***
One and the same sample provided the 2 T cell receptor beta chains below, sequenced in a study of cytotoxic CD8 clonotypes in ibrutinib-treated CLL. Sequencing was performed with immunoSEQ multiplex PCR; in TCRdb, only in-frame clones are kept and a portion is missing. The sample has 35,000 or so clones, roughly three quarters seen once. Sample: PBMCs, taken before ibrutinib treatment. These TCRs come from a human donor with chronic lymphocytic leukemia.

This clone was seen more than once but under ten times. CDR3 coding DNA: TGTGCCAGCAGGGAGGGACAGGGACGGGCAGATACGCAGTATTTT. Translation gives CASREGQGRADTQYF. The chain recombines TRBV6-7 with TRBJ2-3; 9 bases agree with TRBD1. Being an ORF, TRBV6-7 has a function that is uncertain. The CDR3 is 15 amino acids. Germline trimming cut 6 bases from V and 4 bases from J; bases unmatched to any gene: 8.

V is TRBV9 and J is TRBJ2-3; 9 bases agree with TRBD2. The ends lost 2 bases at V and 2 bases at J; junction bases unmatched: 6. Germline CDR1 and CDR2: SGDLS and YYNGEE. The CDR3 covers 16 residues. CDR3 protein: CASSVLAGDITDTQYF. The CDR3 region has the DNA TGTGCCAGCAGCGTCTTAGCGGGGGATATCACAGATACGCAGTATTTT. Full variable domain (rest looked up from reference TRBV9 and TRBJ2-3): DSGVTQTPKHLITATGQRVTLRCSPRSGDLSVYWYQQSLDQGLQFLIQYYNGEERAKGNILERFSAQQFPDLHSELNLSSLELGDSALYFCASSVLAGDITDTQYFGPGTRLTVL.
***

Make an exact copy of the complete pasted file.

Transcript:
One and the same sample provided the 2 T cell receptor beta chains below, sequenced in a study of cytotoxic CD8 clonotypes in ibrutinib-treated CLL. Sequencing was performed with immunoSEQ multiplex PCR; in TCRdb, only in-frame clones are kept and a portion is missing. The sample has 35,000 or so clones, roughly three quarters seen once. Sample: PBMCs, taken before ibrutinib treatment. These TCRs come from a human donor with chronic lymphocytic leukemia.

This clone was seen more than once but under ten times. CDR3 coding DNA: TGTGCCAGCAGGGAGGGACAGGGACGGGCAGATACGCAGTATTTT. Translation gives CASREGQGRADTQYF. The chain recombines TRBV6-7 with TRBJ2-3; 9 bases agree with TRBD1. Being an ORF, TRBV6-7 has a function that is uncertain. The CDR3 is 15 amino acids. Germline trimming cut 6 bases from V and 4 bases from J; bases unmatched to any gene: 8.

V is TRBV9 and J is TRBJ2-3; 9 bases agree with TRBD2. The ends lost 2 bases at V and 2 bases at J; junction bases unmatched: 6. Germline CDR1 and CDR2: SGDLS and YYNGEE. The CDR3 covers 16 residues. CDR3 protein: CASSVLAGDITDTQYF. The CDR3 region has the DNA TGTGCCAGCAGCGTCTTAGCGGGGGATATCACAGATACGCAGTATTTT. Full variable domain (rest looked up from reference TRBV9 and TRBJ2-3): DSGVTQTPKHLITATGQRVTLRCSPRSGDLSVYWYQQSLDQGLQFLIQYYNGEERAKGNILERFSAQQFPDLHSELNLSSLELGDSALYFCASSVLAGDITDTQYFGPGTRLTVL.